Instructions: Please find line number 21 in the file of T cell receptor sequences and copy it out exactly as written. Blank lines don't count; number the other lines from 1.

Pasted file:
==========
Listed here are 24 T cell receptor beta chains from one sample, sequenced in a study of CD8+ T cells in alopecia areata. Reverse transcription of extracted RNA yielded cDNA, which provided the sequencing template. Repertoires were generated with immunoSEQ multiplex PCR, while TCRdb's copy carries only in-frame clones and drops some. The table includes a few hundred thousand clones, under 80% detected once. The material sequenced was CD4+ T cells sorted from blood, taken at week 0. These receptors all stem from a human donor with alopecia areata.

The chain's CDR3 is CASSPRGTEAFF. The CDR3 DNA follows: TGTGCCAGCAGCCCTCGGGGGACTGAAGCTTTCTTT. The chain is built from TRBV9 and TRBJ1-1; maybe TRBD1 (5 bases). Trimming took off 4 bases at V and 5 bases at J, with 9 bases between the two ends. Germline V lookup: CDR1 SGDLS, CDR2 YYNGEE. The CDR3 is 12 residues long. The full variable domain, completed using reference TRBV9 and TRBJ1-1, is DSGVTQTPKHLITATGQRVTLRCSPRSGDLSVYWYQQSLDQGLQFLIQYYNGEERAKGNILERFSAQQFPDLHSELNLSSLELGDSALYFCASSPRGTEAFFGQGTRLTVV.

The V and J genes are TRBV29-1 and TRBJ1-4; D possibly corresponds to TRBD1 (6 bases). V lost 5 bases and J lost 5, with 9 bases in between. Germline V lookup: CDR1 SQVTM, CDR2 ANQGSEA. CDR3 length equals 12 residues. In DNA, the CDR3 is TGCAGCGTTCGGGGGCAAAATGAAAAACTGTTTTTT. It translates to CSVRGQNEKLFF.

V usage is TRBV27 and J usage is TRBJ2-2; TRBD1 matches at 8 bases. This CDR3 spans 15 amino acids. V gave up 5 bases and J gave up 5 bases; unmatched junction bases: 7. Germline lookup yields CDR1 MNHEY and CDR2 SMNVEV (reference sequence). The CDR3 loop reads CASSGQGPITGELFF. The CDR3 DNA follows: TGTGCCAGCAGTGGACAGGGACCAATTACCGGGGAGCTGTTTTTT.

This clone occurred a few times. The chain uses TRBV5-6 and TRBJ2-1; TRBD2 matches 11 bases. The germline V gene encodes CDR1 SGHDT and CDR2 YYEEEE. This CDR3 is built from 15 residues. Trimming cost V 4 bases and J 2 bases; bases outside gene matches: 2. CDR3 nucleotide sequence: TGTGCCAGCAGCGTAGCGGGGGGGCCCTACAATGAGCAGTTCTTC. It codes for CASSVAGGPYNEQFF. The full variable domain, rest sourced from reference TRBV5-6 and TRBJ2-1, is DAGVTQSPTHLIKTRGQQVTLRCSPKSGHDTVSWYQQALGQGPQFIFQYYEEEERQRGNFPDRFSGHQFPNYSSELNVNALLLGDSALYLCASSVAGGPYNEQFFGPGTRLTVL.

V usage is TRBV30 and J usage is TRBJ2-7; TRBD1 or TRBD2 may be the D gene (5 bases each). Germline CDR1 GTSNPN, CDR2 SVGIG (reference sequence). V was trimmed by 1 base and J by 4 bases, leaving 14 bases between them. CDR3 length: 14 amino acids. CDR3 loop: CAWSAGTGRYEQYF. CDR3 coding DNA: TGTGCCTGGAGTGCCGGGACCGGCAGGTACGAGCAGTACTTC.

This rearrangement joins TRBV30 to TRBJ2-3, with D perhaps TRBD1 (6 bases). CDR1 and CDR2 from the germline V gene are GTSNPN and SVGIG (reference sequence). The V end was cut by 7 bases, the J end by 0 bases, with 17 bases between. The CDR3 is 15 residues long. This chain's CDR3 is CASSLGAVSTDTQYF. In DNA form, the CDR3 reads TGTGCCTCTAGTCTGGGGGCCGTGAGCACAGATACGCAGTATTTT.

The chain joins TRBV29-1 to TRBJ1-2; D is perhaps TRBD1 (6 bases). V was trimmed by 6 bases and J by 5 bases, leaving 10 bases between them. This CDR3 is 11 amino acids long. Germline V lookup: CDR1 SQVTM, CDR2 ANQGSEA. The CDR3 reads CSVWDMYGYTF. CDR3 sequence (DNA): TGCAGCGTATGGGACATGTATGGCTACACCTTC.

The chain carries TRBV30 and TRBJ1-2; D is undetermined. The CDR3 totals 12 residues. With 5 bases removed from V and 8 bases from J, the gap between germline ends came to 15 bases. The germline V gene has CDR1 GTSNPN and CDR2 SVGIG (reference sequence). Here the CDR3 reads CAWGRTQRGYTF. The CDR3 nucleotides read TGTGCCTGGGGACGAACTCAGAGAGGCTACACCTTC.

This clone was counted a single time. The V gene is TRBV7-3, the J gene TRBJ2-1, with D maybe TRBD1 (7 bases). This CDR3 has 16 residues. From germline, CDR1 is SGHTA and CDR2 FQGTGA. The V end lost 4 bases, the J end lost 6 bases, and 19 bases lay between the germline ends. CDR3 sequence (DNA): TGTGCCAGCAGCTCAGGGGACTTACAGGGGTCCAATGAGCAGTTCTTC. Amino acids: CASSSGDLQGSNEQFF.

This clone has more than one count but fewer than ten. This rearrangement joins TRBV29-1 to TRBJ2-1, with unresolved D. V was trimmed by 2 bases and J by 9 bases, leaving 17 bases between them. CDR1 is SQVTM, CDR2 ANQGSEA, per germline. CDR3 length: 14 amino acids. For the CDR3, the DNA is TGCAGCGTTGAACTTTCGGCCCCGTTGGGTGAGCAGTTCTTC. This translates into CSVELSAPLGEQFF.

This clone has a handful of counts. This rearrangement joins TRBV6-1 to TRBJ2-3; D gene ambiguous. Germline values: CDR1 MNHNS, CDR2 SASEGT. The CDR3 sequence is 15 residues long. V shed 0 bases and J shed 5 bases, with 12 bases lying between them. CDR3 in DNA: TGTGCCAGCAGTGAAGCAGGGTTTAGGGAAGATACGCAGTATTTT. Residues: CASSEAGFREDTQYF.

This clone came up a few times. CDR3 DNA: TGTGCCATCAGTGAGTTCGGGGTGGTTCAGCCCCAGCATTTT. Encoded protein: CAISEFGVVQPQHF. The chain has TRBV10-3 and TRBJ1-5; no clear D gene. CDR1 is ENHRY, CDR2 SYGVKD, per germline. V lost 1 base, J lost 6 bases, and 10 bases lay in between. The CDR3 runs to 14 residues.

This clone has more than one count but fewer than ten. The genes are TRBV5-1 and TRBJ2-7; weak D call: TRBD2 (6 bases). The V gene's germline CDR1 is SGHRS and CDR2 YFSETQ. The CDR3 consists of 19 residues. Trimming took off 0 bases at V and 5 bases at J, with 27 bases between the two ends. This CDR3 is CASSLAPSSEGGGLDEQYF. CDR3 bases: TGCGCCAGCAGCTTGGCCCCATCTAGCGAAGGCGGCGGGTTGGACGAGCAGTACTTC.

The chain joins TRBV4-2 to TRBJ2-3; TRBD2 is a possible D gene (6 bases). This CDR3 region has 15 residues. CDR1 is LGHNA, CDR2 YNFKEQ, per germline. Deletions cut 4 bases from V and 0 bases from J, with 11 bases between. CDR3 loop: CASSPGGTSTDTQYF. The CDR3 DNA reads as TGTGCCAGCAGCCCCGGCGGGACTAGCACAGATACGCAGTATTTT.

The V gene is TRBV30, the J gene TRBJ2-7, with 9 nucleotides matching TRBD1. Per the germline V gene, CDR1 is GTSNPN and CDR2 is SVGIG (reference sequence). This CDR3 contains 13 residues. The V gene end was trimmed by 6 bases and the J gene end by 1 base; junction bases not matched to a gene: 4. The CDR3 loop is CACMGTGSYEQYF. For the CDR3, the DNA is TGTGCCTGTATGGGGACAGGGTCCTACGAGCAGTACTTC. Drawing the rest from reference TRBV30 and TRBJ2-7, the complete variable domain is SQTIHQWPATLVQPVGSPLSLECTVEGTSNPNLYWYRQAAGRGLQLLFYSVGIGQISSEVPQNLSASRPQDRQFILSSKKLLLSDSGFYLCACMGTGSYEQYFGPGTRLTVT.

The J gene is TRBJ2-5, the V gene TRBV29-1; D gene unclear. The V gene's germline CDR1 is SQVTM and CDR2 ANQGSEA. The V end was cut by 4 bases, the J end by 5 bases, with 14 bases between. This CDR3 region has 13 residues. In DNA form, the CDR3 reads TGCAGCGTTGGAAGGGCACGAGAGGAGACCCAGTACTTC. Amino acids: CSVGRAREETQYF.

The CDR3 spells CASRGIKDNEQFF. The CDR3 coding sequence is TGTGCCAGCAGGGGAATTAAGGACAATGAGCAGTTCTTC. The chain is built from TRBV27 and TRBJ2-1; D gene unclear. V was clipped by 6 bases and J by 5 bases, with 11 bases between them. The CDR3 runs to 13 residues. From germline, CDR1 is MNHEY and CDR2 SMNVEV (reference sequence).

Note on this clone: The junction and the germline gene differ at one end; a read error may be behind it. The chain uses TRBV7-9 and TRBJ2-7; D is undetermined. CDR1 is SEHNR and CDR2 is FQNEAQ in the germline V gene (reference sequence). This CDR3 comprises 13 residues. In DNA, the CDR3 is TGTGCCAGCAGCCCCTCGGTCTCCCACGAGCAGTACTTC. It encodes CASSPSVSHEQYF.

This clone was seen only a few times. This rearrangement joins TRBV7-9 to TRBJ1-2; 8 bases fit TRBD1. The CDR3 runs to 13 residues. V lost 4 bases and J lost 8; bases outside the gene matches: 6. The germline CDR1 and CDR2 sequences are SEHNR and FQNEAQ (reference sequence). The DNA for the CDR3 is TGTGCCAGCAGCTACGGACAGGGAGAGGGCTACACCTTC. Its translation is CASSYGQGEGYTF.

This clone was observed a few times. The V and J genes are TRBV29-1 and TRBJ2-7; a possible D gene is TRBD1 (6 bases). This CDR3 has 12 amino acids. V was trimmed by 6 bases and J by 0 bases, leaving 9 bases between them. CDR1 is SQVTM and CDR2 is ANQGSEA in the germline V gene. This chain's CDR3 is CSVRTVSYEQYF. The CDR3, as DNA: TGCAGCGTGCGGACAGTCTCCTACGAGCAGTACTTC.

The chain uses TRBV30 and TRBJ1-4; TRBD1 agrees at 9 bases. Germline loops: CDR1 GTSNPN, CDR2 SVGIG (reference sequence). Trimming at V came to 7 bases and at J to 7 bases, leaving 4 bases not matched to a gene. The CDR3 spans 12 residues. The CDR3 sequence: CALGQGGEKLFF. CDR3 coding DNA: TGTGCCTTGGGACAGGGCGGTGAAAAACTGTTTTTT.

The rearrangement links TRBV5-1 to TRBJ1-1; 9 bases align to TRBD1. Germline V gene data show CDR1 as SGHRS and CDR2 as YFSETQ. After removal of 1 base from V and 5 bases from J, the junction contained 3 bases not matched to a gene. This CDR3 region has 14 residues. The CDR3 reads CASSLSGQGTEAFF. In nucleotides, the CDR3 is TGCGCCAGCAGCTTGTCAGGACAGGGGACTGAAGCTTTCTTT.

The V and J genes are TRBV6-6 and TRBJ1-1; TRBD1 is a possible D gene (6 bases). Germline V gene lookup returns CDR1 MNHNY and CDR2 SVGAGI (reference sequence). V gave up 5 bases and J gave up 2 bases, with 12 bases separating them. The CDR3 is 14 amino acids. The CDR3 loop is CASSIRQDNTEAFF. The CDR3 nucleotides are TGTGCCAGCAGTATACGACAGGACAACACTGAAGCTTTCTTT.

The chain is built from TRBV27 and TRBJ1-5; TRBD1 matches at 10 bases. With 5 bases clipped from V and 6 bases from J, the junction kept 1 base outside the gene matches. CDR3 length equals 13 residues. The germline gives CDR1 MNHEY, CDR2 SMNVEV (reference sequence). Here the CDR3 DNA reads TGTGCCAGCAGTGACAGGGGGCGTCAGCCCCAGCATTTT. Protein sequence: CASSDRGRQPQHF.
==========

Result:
This clone was observed a few times. The V and J genes are TRBV29-1 and TRBJ2-7; a possible D gene is TRBD1 (6 bases). This CDR3 has 12 amino acids. V was trimmed by 6 bases and J by 0 bases, leaving 9 bases between them. CDR1 is SQVTM and CDR2 is ANQGSEA in the germline V gene. This chain's CDR3 is CSVRTVSYEQYF. The CDR3, as DNA: TGCAGCGTGCGGACAGTCTCCTACGAGCAGTACTTC.